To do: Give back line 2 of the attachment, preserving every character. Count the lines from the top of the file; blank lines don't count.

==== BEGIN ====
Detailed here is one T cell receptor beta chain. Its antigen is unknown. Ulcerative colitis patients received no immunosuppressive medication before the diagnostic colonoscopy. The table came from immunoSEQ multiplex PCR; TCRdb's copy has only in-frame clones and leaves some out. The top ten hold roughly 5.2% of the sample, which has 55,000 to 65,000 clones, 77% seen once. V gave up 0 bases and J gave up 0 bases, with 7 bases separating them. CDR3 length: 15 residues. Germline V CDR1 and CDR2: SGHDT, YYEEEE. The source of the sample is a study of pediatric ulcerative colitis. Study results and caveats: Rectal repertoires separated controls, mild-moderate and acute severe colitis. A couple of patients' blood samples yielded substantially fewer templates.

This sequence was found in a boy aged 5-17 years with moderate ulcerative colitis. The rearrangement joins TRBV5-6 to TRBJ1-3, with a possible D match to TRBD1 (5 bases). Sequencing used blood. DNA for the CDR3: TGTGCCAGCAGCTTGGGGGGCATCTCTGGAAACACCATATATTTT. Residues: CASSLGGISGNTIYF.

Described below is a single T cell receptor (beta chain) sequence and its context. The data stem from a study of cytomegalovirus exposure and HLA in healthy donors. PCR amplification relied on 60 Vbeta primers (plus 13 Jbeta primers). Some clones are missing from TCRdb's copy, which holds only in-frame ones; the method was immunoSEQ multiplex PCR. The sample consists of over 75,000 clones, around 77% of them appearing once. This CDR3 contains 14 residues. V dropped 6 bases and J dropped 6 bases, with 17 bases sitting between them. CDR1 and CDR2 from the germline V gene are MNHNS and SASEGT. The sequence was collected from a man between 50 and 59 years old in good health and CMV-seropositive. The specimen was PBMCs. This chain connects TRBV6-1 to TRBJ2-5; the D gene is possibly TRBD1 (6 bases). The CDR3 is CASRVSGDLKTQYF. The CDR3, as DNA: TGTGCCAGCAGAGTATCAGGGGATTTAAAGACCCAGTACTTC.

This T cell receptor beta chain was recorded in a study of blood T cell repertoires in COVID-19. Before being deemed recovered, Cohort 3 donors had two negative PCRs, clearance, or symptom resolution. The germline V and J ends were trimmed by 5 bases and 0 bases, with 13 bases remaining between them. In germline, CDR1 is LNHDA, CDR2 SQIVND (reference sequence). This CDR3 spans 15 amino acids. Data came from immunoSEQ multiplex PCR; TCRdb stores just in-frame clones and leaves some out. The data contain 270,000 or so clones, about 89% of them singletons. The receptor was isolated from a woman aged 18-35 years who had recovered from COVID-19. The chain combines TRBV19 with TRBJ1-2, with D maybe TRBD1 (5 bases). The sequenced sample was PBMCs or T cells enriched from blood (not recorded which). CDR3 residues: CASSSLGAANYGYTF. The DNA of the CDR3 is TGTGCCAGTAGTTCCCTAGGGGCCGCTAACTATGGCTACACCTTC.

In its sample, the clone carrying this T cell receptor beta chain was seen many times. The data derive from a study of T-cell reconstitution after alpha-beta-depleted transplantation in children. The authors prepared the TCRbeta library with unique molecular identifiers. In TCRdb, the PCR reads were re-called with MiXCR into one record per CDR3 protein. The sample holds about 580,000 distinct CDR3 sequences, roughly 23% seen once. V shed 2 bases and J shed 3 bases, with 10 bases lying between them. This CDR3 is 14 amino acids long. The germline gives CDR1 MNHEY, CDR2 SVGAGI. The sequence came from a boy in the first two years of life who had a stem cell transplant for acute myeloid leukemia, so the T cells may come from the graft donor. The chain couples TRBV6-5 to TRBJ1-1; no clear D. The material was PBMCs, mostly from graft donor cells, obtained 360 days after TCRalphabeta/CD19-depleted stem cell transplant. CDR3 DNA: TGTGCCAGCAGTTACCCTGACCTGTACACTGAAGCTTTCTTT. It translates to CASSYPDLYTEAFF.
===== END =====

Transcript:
This sequence was found in a boy aged 5-17 years with moderate ulcerative colitis. The rearrangement joins TRBV5-6 to TRBJ1-3, with a possible D match to TRBD1 (5 bases). Sequencing used blood. DNA for the CDR3: TGTGCCAGCAGCTTGGGGGGCATCTCTGGAAACACCATATATTTT. Residues: CASSLGGISGNTIYF.